I've been in the business for a little over 8 years. My experience is limited. But the agents that have been here for 30 and 40 years have clearly stated that this last couple years was the absolute worst they have ever seen. We lost agents that have been around for 15 and 17 years that just could not do it. Nationally we went from 2.5 million agents to about 1.1 million in just the past 2 years. Our office went from 97 to about 30, and a bunch of them have other full time jobs. It has been tough.
But, we that are here survived. And technically, if you have a husband who is not completely relying on your income to pay the bills, this is a good time to get in this business. It is all moving the right direction. I know m numbers increased last year significantly from 2009 and I truly believe that this year will be much better than last year.
As Lenny said, interview a number of good brokers. Pay specific attention to the type of training and support they offer. As the broker/manager you are interviewing with if they meet with new agents on a weekly basis for training, etc. A lot of brokers will take you fresh out of your RE classes and give you a desk and a phone and say, "Good luck!" That won't do for you. Now, an experieinced agent could come in there and maybe do okay, but you will need support.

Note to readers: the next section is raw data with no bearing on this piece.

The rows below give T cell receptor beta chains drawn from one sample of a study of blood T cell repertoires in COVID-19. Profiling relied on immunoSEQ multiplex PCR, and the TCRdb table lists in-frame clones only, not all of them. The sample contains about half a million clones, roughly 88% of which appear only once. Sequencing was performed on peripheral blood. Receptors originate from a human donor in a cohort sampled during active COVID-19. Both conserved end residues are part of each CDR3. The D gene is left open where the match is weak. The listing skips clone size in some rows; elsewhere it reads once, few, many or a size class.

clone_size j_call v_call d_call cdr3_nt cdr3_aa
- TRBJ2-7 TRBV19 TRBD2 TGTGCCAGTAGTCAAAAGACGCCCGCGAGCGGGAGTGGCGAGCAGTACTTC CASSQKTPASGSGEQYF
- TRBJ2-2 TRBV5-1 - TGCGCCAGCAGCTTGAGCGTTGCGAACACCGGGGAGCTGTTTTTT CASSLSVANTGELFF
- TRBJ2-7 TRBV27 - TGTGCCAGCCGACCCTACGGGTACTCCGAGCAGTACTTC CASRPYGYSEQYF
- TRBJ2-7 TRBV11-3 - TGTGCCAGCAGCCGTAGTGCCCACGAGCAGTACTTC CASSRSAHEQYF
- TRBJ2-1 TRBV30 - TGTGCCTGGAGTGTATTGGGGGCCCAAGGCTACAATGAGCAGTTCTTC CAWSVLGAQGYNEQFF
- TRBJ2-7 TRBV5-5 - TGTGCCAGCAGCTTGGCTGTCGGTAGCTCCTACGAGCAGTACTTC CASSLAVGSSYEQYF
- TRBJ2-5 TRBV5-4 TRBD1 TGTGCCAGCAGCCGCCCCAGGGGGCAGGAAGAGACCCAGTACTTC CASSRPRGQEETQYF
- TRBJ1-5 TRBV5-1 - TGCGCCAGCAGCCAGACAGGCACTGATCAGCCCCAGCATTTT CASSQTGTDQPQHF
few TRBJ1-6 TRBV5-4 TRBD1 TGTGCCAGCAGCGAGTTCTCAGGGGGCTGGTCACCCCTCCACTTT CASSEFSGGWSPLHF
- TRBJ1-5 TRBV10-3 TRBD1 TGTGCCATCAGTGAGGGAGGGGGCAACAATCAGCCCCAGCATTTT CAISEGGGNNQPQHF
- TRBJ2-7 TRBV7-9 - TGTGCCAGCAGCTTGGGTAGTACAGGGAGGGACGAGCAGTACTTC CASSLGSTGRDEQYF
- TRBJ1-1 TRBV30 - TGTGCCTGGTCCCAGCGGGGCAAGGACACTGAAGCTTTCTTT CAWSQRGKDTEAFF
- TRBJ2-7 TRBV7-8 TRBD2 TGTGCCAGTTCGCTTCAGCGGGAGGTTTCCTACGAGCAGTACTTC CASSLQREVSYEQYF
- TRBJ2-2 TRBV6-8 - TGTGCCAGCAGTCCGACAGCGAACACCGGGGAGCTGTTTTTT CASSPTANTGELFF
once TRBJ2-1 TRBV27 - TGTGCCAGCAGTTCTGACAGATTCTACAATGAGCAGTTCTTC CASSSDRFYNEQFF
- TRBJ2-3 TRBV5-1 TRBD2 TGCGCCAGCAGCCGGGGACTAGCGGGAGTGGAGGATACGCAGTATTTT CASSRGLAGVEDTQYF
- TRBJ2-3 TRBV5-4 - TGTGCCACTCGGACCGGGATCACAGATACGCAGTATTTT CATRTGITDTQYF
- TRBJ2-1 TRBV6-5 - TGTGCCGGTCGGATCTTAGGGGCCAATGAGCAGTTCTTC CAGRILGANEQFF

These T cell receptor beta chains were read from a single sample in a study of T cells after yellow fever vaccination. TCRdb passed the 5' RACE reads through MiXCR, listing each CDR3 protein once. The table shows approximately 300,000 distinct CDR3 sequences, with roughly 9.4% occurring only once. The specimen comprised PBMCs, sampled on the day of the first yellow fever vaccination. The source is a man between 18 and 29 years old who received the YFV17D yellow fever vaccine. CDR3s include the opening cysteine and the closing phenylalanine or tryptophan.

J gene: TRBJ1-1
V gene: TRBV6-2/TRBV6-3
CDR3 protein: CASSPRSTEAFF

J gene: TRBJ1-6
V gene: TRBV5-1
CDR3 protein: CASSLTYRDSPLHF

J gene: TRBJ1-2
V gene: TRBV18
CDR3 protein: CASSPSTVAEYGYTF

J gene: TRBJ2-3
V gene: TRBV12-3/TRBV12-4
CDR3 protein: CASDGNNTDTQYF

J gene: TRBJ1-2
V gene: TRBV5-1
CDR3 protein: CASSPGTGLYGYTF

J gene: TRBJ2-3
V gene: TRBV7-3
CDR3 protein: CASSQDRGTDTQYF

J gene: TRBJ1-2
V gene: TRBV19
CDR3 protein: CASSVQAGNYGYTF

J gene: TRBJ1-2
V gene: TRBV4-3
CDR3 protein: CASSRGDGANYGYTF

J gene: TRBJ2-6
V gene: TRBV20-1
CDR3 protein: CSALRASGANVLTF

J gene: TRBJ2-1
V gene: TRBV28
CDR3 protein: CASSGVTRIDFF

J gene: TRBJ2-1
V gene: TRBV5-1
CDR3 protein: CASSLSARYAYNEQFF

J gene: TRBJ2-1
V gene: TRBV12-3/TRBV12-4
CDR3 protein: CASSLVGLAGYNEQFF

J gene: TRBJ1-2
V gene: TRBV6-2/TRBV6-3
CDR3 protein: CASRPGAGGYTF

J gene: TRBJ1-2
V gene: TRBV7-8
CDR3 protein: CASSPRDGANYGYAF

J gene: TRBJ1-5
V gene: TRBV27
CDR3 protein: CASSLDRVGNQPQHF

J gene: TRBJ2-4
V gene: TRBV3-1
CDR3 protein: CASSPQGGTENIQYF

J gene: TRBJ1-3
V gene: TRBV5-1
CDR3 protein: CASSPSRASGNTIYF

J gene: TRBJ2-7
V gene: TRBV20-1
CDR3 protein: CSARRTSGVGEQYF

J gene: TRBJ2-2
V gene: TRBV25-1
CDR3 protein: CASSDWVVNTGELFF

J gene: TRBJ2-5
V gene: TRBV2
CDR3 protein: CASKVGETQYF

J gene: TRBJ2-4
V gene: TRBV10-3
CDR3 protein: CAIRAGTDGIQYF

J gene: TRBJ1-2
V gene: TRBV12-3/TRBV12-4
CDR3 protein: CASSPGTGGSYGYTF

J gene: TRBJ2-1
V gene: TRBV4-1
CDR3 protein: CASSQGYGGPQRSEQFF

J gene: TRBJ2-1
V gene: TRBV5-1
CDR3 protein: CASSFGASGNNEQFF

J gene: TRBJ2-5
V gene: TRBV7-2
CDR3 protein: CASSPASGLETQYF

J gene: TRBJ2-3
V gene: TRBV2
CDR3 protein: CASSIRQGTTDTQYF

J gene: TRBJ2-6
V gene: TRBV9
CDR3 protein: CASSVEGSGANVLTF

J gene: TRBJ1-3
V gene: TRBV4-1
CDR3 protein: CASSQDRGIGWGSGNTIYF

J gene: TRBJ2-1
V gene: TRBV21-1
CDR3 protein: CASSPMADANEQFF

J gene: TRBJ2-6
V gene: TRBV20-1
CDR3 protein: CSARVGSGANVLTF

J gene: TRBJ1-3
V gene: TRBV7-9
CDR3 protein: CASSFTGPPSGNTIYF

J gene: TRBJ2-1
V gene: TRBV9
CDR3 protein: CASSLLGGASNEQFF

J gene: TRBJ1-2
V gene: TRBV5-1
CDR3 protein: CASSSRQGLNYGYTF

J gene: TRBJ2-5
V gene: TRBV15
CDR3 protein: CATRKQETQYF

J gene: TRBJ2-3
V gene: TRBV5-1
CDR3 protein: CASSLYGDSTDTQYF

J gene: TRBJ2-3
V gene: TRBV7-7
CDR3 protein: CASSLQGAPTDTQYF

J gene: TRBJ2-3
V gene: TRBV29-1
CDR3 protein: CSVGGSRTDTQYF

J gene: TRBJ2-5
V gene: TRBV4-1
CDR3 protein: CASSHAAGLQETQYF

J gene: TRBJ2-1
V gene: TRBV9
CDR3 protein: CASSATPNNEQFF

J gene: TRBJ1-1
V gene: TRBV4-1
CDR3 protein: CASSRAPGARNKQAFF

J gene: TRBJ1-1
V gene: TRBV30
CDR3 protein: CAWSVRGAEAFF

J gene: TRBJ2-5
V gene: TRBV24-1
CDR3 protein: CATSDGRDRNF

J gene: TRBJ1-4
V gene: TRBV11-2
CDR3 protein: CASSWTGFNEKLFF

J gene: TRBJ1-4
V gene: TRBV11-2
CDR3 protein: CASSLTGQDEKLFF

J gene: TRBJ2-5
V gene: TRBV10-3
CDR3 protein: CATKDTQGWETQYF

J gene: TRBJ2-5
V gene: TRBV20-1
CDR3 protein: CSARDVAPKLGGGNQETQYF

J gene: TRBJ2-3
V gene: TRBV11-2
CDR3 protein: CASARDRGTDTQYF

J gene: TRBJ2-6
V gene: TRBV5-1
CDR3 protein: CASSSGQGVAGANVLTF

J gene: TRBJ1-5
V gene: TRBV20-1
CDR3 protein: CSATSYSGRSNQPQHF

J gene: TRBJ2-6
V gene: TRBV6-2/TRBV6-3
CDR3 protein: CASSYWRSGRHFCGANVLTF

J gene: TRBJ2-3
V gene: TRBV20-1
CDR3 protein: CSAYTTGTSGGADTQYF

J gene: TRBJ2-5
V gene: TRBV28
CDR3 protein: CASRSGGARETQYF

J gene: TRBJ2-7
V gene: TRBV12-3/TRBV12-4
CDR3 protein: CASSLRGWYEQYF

As important and maybe more important, ask about the office culture. This is huge. Are you going to walk around without any support and all the other agents telling you to figure it out on your own every time you need advice (which you will want from your peers)? This was huge for me, even though I have been in sales since I was 10 years old. And I chose an office and a company where they offered support and where I knew I could sit down with an experienced agent and buy him/her dinner, ask some questions, and get answers. One gentleman told me he really liked my work ethic and my attitude and offered to be a mentor to me. He tought me everything he knew and didn't want one dime for it. I am forever grateful for that time. Because I did interview at a few companies where they told me flat out that most of the agents would NOT be willing to share things with me. A lot of them did not have sales meetings every week and the broker was frequently out working/selling and not in the office managing and answering questions.